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Frank McCarroll

Full name: Frank Leo McCarroll

1891 - 1954

As an actor, he appeared in at least 159 westerns and
10 serials. And he also did lots of stunts and doubling.

Above are face shots of McCarroll in 1936 (left) and 1947 (right).

1912 wrestling match in Ogden, Utah, and McCarroll was about 21 years old. Jack Harbertson was the winner.

1917 wrestling match in Boise, Idaho. Found no follow up article on who won.
Frank McCarroll was born in Minnesota in 1891 to James and Anna McCarroll, and father James was a farmer. The McCarroll family was huge - there were eleven children (including Frank) at the time of the 1900 census ... and it would grow larger.

Frank wasn't happy with farming, and he left home and headed west, settling in Idaho. Circa 1911, he began dual careers as a rodeo performer and pro wrestler.

On the rodeo circuit, Frank specialized in steer wrestling (bulldogging). Rodeo results were published in newspapers and issues of the Billboard trade publication, and he was often bulldogging champ or got second or third place money. Frank's many championships included first place finishes at the 1916 and 1931 Pendleton, Oregon Roundup.

A dangerous profession, he had broken bones and serious injuries including three fractured ribs at promoter Tex Austin's rodeo at Yankee Stadium in 1923.

There were other jobs. Frank (briefly) tried boxing, and when he registered for the World War I draft, he was a law enforcement officer for the Boise Payette Lumber Company at Barber Dam, Boise, Idaho. The January 24, 1932 issue of the Ogden, Utah Standard-Examiner newspaper reported on another career possibility:

"BOISE, Jan. 23 (1932) - Frank McCarroll, who made his name known in the rodeo world both here and abroad as a champion bulldogger, announced today he intended to run for sheriff of Ada county." (Boise is the county seat of Ada county; he was not elected sheriff.)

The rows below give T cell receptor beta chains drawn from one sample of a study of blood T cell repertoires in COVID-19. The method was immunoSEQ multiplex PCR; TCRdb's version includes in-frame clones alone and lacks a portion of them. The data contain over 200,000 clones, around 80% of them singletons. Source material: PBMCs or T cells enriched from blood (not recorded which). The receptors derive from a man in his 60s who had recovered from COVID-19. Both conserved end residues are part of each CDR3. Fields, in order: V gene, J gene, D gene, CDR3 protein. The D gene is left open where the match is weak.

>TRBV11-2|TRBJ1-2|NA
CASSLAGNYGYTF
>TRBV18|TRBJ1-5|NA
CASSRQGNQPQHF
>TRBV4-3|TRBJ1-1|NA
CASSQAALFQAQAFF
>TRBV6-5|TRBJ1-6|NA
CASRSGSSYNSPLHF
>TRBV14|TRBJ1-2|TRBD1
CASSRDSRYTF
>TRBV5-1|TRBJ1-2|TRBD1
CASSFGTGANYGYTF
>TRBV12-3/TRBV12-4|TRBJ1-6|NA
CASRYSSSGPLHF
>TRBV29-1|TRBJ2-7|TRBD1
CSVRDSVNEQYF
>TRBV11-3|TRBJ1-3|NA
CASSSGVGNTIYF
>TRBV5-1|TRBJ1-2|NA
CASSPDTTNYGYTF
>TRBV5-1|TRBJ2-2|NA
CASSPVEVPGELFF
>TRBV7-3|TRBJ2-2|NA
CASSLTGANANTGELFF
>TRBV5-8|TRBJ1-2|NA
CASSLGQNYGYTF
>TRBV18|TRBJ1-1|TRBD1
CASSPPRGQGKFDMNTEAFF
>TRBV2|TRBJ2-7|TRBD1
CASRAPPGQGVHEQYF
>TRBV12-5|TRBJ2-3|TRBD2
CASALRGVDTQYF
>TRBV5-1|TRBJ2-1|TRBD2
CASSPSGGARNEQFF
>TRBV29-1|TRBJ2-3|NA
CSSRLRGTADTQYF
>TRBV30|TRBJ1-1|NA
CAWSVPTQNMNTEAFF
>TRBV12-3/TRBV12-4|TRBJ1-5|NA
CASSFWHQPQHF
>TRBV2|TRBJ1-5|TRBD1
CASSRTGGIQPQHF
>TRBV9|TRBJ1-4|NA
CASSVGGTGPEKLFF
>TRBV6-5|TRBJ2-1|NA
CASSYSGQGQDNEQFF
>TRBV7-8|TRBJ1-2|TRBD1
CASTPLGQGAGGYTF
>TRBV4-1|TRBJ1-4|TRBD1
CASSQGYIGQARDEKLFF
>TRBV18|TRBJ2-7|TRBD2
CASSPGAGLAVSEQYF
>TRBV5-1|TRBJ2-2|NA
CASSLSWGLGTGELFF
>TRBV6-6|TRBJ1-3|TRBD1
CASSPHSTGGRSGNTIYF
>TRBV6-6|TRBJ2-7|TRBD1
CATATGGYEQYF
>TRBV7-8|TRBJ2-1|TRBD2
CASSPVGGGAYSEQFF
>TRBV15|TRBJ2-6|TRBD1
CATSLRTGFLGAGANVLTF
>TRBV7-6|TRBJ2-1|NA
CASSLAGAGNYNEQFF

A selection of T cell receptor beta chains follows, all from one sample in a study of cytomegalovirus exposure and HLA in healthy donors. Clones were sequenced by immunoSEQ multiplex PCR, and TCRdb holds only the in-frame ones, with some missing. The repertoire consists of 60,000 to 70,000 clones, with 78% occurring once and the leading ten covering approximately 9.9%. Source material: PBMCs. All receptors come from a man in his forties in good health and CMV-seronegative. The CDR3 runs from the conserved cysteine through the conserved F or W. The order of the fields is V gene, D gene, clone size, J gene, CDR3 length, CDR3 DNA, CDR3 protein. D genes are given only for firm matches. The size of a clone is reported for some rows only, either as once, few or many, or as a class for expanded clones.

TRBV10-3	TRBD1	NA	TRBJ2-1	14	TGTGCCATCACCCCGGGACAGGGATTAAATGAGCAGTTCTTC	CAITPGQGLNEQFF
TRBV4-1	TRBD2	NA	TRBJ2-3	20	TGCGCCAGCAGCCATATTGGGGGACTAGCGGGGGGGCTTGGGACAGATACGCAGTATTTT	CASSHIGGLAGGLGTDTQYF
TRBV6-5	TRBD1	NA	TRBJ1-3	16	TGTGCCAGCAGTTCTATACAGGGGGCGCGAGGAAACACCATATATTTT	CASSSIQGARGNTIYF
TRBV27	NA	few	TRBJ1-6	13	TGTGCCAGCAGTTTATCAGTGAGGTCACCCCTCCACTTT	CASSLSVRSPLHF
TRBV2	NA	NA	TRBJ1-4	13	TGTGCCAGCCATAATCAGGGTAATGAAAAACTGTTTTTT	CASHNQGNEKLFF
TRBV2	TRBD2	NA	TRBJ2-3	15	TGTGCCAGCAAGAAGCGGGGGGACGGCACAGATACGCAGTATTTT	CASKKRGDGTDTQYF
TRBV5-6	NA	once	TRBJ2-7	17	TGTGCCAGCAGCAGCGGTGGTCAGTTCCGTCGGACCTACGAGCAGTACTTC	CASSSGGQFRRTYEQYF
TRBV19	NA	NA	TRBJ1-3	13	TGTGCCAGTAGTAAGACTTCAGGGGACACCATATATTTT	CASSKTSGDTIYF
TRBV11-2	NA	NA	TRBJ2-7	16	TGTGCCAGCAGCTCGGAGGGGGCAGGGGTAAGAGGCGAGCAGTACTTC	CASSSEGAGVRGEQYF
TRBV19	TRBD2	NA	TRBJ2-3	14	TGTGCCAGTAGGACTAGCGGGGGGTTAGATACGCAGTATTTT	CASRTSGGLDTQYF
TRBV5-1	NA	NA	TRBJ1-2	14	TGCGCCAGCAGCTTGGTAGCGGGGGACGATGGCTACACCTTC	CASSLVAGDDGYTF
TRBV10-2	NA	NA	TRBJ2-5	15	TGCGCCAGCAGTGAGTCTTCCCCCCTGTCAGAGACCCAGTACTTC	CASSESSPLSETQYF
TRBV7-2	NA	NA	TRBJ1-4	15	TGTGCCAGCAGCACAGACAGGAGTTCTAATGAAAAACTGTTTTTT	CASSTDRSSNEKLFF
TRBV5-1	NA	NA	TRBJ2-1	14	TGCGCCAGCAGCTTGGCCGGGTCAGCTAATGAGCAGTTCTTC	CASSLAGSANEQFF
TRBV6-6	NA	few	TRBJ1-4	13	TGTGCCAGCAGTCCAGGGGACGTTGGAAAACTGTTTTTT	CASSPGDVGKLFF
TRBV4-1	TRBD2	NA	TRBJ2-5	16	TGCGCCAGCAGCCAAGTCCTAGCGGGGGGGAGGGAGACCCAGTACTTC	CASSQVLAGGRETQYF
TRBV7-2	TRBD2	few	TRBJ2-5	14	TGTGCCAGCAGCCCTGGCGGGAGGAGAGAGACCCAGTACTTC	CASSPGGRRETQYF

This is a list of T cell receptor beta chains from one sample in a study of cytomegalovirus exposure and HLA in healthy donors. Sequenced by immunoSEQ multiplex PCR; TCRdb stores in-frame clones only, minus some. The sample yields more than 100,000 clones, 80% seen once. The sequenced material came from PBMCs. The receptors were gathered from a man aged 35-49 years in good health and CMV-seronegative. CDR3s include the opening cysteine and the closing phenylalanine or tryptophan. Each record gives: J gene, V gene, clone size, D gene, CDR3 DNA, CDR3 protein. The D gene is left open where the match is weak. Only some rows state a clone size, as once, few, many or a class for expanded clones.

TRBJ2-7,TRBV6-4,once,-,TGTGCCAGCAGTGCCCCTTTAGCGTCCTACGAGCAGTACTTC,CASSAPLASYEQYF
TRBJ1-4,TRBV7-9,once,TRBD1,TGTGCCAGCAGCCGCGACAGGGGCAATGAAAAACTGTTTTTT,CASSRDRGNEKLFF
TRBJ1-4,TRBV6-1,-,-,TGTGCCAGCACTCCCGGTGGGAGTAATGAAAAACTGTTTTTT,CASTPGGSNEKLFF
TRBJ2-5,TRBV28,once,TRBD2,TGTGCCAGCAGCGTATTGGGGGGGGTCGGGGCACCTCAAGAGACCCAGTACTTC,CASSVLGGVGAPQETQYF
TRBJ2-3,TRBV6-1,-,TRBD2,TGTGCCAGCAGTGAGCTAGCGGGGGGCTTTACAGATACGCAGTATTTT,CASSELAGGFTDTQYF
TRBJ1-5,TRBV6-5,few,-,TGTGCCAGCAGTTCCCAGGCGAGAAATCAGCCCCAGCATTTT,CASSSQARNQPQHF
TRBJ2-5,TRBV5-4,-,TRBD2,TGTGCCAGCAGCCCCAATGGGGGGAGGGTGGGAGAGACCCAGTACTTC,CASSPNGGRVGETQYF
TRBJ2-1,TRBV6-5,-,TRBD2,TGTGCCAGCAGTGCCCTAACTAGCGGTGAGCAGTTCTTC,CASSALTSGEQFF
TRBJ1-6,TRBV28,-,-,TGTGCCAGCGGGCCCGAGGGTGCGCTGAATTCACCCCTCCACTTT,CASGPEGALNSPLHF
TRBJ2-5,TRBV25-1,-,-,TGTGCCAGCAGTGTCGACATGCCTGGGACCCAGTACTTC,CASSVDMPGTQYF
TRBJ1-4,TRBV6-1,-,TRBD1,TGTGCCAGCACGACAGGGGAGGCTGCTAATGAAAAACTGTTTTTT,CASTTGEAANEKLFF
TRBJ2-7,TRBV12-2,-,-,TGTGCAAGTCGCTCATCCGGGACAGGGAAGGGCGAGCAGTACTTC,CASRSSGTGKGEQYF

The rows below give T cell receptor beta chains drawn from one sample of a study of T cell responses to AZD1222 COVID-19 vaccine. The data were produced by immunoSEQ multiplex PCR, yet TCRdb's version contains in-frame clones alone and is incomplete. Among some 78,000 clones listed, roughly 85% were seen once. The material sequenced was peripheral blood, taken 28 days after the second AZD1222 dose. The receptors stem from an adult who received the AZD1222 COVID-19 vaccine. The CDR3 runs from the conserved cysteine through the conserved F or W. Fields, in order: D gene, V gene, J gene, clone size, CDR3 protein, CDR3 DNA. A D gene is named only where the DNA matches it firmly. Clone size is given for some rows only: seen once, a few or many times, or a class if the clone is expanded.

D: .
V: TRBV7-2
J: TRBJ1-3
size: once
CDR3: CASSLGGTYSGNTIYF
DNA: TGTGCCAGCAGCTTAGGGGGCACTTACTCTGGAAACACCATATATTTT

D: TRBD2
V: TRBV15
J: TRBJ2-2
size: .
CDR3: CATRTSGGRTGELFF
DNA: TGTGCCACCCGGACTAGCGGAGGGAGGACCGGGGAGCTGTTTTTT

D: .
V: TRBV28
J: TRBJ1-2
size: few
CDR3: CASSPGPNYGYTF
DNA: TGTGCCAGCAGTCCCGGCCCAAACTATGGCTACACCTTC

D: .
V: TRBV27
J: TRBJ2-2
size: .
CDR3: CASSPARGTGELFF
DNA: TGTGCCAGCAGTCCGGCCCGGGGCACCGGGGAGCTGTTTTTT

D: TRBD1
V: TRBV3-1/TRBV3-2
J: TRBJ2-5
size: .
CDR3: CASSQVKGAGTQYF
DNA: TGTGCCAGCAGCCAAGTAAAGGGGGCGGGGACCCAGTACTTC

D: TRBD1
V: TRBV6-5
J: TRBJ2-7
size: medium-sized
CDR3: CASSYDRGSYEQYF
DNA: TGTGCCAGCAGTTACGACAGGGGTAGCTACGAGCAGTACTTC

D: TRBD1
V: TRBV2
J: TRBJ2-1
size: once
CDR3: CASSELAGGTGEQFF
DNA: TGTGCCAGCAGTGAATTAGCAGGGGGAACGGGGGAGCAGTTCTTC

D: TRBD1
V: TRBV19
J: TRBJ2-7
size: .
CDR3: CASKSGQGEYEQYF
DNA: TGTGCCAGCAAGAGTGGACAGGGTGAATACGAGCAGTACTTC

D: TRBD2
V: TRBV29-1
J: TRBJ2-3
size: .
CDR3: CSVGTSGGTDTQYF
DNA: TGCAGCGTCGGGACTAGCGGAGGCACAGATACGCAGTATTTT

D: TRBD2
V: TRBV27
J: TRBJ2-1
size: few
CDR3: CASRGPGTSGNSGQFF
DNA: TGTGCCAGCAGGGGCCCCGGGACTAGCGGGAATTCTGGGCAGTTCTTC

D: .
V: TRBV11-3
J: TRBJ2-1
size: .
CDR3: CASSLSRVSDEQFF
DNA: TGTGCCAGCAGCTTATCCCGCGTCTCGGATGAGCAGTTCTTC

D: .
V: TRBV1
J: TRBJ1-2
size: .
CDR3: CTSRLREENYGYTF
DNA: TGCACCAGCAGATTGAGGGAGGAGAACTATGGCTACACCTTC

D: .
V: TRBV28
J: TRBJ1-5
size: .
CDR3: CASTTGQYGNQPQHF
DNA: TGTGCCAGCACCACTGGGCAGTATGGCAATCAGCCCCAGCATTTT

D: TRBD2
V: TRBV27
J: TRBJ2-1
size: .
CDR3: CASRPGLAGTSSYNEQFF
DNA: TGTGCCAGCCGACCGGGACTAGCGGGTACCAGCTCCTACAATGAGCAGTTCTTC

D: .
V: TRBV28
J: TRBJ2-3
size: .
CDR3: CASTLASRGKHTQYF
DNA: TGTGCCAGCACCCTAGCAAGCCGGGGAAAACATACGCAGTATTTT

His wife Mary Ellen 'Bonnie' Treadwell (1892 - 1929) was also a rodeo performer and they married in 1914 in Boise, Idaho and Boise became their home base. Bonnie was critically injured while riding the bronc 'Black Cat' at the 1929 Pendleton event and passed away about ten days later.

In the early 1930s, Frank tied the knot with Lorris 'Lorrie' Schiller / Schuller (19?? - 1966) and son Bruce was born in Chicago in 1933.

McCarroll was around forty years of age when he began a new career in movies. From about 1932 - 1953, he worked most often in B westerns, portraying gang members as well as doing extensive stunt work and doubling. He free-lanced anywhere and everywhere and you can spot him in:

In April, 1935 - in his mid forties - Frank did a final rodeo event and won the first place trophy for bulldogging at Hoot Gibson's 10th Annual Saugus, California rodeo.

Newspaper death notices on McCarroll reported that he passed away after a fall at his Burbank, California home. His death certificate indicates an autopsy was performed and cause of death was coronary occlusion (heart attack due to an arterial blockage). However, the death notices and death certificate have contradictory information on his death location.

The death certificate has him passing on March 8, 1954 at 4815 Colfax Avenue, Los Angeles. However, Frank's home was at 623 Whitnall Highway, Burbank, California. Couple possibilities with these different addresses: